We aimed to quantify concentrations of inducible heme oxygenase (HO)-1 in the lungs of patients with acute respiratory distress syndrome (ARDS) and to investigate its role as a source of ferrous iron and as a signaling agent for iron regulation. Control of such processes by heme oxygenase has implications for the onset, progression, and resolution of ARDS.Design:
Retrospective analysis of archived samples.Setting:
Adult intensive care unit of a postgraduate teaching hospital.Patients:
Patients admitted to the adult intensive care unit who fulfilled the American-European Consensus Conference criteria for ARDS.Interventions:
Biochemical and immunohistochemical studies using bronchoalveolar lavage fluid or lung tissue were performed in patients with established ARDS and in those undergoing lung resection (controls).Measurements and Main Results:
Concentrations of heme oxygenase protein were significantly elevated in lung tissue (193.7 ± 13.27 vs. 81.0 ± 16.0%, p < .01) and in bronchoalveolar lavage fluid (2.4 × 105 vs. 1.4 × 105 densitometric units, p = .047) taken from patients with ARDS compared with controls. Concentrations of heme oxygenase protein in bronchoalveolar lavage fluid from patients with ARDS correlated positively and significantly with changes in the concentrations of ferritin (r = .697, p = .02) and the iron saturation of transferrin (r = .8, p = .014) but correlated negatively and significantly with concentrations of bleomycin-detectable (redoxactive) iron (r = −.73, p = .031). Significantly elevated (p < .05) concentrations of heme oxygenase staining in cell types expressing this protein were detected in patients with ARDS, compared with concentrations in the same cells taken from controls undergoing lung resection.Conclusions:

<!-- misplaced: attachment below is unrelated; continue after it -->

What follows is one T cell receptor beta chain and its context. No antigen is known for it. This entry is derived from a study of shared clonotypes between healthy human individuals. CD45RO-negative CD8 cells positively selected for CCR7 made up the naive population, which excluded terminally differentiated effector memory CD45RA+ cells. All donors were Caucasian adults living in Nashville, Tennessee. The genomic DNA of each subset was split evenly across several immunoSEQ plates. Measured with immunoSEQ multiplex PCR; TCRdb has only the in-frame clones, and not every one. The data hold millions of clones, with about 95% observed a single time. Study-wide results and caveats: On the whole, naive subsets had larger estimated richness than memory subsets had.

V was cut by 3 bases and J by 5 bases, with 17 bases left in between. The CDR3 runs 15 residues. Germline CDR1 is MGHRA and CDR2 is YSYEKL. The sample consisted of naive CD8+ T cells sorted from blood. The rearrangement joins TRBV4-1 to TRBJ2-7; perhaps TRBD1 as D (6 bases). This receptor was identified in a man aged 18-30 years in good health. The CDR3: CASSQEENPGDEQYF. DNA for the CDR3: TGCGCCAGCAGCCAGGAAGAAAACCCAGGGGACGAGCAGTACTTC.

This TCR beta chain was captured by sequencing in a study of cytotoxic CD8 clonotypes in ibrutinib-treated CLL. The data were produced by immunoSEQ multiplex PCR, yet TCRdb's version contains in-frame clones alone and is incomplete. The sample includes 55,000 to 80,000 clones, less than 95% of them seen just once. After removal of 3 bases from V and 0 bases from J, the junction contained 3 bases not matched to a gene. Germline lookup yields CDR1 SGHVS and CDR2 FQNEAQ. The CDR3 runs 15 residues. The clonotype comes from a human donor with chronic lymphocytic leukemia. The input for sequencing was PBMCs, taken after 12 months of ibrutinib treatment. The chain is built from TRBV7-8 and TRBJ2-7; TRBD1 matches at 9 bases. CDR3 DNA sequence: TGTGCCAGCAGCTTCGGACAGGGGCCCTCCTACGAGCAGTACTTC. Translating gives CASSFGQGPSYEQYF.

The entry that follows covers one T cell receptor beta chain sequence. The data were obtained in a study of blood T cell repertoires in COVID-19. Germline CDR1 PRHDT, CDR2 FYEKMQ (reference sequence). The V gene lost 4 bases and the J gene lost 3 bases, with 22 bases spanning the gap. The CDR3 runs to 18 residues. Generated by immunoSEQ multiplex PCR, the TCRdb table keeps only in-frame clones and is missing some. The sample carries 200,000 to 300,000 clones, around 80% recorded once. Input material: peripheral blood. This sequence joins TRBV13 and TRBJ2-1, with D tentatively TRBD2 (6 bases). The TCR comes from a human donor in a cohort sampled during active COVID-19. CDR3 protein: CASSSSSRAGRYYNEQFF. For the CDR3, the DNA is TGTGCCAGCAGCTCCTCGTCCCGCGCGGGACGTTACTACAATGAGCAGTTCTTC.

Heme oxygenase protein is elevated in the lungs of patients with ARDS and may contribute to the changes in iron mobilization, signaling, and regulation seen in this condition.